Welcome back and thanks for stopping by! For those new here, thanks for checking out Project Warwalk. You can check out all of our articles in the series here and visit the glossary to look up any terms. This entry is going to discuss network connected and IoT (Internet of Things) devices. We’ll be talking about the devices we discovered, didn’t discover, and some of the security issues generally attributed to this technology.

Barring routers, here are the devices we discovered:

  • Smart TVs: 6
  • Cars: 2
  • Climate controls: 7
  • Point Of Sale: 1
  • Printers: 87
  • Private subnets: 4
  • Wireless video bridges: 9
  • Smart refrigerators: 2
  • Speakers: 2
  • Unknown: 11
  • WiFi repeater: 1

We found sixteen devices that had weak or non-existent security in place. Of these devices, seven (44%) were printers. If we look at the percentage of all discovered printers with weak or no wireless security, it turns out to be 8%.

The most interesting finds were the cars, refrigerators, climate controls, and point of sales unit. Had we done this ten years ago, the chance of discovery of these IoT devices would be scarce.

If we had to venture a guess, based on the discovered network connected devices, if someone buys a smart TV, they may also buy a wireless video bridge because the TV may be too far from the home’s wireless access point and therefore have a weak signal. And of course, who wouldn’t want a wireless sound system so you don’t have to deal with cables?

The “Unknown” devices are labeled that way as their SSID(name of the network) doesn’t really reveal what they are. It could be a router/gateway, a printer, or some other IoT device.

While we didn’t delve too deep into looking for all the vulnerabilities that exist in all the devices we discovered, there was one that piqued our interest. It’s a specific device made by Netgear, which we put in the “Private subnets” category. The SSIDs are in the format of ngHub_319XXXXXXXXXX where the X’s could, as a best guess, be model number or serial number. This device is an access point typically for ADT security where wireless cameras and wireless touch screens connect. There’s an interesting post on a subreddit about someone talking about issues they are having which you can find here . There was also an issue for this device posted to a forum run by Spiceworks here. To sum up, the people posting their issue to Reddit and Spiceworks is that they are seeing WiFi being enabled and they want to shut it off, but Netgear support is saying the WiFi doesn’t exist for the device. People responding to these calls for help are also baffled by this. This leads to the what OWASP defines as its top issues for IoT devices.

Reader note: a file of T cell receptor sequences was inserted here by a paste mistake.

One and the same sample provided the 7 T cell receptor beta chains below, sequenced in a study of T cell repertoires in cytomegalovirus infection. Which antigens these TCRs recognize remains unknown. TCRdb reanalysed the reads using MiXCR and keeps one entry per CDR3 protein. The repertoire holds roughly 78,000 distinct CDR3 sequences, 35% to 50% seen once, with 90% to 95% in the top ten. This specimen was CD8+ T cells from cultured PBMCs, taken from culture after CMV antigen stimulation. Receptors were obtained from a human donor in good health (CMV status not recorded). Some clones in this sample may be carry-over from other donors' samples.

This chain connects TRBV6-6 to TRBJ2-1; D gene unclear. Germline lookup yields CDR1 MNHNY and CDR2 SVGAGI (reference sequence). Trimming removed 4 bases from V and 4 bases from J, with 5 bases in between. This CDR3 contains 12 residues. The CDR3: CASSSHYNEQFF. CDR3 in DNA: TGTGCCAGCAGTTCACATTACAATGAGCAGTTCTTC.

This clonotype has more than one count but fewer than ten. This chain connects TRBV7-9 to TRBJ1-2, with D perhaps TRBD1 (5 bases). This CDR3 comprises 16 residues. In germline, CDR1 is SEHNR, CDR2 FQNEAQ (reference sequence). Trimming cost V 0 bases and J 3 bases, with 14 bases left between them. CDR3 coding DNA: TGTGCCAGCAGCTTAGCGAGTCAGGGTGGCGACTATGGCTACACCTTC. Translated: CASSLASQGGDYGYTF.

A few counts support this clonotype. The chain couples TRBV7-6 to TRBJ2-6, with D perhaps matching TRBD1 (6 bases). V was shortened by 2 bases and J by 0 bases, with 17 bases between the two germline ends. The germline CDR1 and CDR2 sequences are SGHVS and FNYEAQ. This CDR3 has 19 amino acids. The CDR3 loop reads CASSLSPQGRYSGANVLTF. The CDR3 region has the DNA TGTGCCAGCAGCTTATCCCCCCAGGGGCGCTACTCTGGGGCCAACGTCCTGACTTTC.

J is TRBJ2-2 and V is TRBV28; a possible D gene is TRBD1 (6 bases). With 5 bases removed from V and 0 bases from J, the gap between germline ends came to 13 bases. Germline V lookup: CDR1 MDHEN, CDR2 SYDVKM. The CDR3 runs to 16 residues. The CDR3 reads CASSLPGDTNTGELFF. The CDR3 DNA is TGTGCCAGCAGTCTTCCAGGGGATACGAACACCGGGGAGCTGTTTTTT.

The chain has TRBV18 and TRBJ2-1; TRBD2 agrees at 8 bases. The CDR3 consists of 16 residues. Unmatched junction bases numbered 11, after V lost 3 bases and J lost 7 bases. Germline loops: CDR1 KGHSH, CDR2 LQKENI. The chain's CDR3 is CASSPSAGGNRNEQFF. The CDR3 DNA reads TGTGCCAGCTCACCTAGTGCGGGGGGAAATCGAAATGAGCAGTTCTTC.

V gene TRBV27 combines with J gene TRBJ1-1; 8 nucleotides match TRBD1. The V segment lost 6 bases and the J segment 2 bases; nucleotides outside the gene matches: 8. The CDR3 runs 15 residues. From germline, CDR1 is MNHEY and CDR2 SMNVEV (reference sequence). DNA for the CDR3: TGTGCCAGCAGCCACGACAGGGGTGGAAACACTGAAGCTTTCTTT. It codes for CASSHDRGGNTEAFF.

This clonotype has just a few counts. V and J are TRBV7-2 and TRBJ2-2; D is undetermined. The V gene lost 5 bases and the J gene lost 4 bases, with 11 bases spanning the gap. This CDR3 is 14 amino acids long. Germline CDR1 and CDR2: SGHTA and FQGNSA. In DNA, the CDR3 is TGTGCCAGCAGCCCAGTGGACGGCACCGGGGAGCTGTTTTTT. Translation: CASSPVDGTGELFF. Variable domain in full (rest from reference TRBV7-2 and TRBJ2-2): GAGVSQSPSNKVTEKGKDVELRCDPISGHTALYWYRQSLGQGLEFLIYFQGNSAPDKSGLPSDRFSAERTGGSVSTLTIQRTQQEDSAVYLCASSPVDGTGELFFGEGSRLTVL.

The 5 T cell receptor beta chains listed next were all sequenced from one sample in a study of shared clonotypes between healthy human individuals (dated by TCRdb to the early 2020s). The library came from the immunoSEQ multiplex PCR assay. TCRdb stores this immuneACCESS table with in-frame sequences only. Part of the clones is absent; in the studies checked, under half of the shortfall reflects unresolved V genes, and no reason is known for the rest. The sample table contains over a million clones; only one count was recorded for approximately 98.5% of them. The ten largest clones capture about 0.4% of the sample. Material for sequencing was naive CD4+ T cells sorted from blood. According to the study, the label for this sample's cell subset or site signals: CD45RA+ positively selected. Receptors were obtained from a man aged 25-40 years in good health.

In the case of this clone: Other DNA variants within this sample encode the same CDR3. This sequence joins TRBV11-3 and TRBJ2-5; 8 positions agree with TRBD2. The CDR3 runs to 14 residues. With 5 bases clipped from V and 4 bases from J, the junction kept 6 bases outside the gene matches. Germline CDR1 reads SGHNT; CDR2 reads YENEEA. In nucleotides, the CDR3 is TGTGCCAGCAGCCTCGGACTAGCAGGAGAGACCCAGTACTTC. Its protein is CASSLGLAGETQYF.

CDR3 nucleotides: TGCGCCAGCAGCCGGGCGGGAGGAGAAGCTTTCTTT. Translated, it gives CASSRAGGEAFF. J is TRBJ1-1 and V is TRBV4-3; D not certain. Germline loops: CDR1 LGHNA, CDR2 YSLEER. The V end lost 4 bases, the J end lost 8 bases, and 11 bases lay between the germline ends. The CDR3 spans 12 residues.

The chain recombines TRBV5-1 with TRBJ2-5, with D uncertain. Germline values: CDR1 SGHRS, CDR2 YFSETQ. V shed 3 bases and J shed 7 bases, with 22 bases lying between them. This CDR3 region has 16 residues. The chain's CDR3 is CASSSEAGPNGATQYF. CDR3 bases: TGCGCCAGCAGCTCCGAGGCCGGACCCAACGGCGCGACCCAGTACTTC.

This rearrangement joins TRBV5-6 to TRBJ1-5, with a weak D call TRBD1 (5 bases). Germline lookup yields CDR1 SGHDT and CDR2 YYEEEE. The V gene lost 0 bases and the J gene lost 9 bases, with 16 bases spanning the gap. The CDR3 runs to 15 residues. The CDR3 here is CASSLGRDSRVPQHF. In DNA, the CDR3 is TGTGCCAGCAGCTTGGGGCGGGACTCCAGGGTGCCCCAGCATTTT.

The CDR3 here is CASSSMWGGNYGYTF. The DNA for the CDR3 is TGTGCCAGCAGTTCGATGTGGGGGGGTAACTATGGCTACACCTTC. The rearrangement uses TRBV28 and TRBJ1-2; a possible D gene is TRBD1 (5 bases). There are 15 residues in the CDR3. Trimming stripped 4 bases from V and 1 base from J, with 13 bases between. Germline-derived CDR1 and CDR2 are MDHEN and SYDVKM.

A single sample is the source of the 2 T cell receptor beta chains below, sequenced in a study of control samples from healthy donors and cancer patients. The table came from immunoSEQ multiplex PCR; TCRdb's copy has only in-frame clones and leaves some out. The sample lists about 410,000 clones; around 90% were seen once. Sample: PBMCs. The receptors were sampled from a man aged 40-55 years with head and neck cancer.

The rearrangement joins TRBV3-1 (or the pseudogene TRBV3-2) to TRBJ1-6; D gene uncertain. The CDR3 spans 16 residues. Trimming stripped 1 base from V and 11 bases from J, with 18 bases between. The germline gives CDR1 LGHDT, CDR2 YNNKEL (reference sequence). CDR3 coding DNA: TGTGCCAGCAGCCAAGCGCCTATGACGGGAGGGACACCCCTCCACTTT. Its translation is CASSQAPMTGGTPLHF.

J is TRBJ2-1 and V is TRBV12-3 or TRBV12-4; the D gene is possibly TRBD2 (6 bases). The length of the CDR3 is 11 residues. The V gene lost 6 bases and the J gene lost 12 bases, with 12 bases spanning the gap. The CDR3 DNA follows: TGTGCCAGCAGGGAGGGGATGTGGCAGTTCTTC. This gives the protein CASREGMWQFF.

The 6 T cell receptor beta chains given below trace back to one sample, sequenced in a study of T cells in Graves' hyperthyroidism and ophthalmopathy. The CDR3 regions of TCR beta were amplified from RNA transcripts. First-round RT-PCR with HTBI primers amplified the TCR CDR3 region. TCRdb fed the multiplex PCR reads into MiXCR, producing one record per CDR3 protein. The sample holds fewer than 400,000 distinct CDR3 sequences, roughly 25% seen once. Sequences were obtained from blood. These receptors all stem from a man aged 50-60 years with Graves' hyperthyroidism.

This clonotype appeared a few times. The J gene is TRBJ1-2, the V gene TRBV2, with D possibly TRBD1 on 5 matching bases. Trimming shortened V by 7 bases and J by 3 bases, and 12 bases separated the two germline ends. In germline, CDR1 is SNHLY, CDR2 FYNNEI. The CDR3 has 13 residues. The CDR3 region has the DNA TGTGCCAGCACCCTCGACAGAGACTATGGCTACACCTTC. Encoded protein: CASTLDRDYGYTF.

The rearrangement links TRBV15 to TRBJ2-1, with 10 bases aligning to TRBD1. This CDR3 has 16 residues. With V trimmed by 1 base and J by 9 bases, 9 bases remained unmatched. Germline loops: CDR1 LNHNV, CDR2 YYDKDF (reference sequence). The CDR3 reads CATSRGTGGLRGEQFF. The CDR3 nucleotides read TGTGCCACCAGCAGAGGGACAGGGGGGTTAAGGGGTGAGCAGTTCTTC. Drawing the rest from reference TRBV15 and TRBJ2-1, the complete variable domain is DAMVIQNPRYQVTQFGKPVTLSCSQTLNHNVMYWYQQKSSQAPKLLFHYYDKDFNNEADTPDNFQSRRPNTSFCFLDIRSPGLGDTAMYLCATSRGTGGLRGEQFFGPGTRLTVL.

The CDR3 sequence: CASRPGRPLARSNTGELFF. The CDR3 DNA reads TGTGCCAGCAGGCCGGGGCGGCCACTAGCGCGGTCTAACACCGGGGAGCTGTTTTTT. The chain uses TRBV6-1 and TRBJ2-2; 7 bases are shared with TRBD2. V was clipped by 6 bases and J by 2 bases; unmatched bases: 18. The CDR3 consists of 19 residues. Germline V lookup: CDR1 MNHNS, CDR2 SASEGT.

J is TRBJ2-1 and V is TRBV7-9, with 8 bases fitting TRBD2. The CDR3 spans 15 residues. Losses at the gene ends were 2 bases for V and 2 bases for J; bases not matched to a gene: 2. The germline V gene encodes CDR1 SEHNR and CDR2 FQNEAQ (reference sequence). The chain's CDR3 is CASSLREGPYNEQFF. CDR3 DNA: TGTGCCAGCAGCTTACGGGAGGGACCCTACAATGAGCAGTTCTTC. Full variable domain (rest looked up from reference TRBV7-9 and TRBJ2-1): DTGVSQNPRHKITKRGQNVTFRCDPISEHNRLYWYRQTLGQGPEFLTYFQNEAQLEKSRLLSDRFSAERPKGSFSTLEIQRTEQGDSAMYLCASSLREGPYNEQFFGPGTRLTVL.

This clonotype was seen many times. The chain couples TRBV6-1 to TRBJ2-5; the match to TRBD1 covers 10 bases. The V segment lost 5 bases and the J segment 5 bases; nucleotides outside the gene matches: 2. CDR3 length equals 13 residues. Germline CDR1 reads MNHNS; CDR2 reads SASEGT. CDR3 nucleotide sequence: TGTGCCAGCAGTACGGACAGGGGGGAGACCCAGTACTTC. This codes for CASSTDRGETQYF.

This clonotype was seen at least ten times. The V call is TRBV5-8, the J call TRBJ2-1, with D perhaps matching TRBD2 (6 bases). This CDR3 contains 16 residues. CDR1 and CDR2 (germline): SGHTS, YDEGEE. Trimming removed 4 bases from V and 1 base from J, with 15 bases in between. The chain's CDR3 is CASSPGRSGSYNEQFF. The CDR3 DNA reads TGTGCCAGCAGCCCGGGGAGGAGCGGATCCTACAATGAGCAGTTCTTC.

According to OWASP (Open Web App Security Project), their IoT Top 10 list (2018) includes:

  1. Weak, guessable, or hardcoded passwords.
  2. Insecure network services.
  3. Insecure ecosystem interfaces.
  4. Lack of secure update mechanisms.
  5. Use of insecure or outdated components.
  6. Insufficient privacy protection.
  7. Insecure data transfer and storage.
  8. Lack of device management.
  9. Insecure default settings.
  10. Lack of physical hardening

To see more detail about these top 10 security issues with IoT, visit the OWASP Internet of Things Project

Other devices worth mentioning that we did not discover are:

  • Security/I.P./Nanny cams.
  • Micro-computing devices such as Raspberry PI.
  • Ring and other “doorbell” camera systems for both home and businesses.
  • Smartlocks

The reason we’re talking about IoT/network connected devices is that as we integrate more technology into the home and office, we all have to understand the risks of adding this stuff to our LAN(local area network), even more so if we haven’t taken precautions to secure our wireless access points. The likelihood of your network being exploited is increased by adding insecure devices where the vendors haven’t done their due diligence and aren’t checking for what’s on the OWASP IoT Top 10, at a minimum.

We’ll leave you with this piece of advice. When you add a new piece of technology, do your research before buying. Find out if these devices have been hacked before and use the OWASP IoT Top 10 list to guide your research.

Let us know your thoughts. What flaws/vulnerabilities have you found with IoT devices? Do you have a story of a device being attacked? Click here to contact us.

Thank you for reading and we’ll see you next time.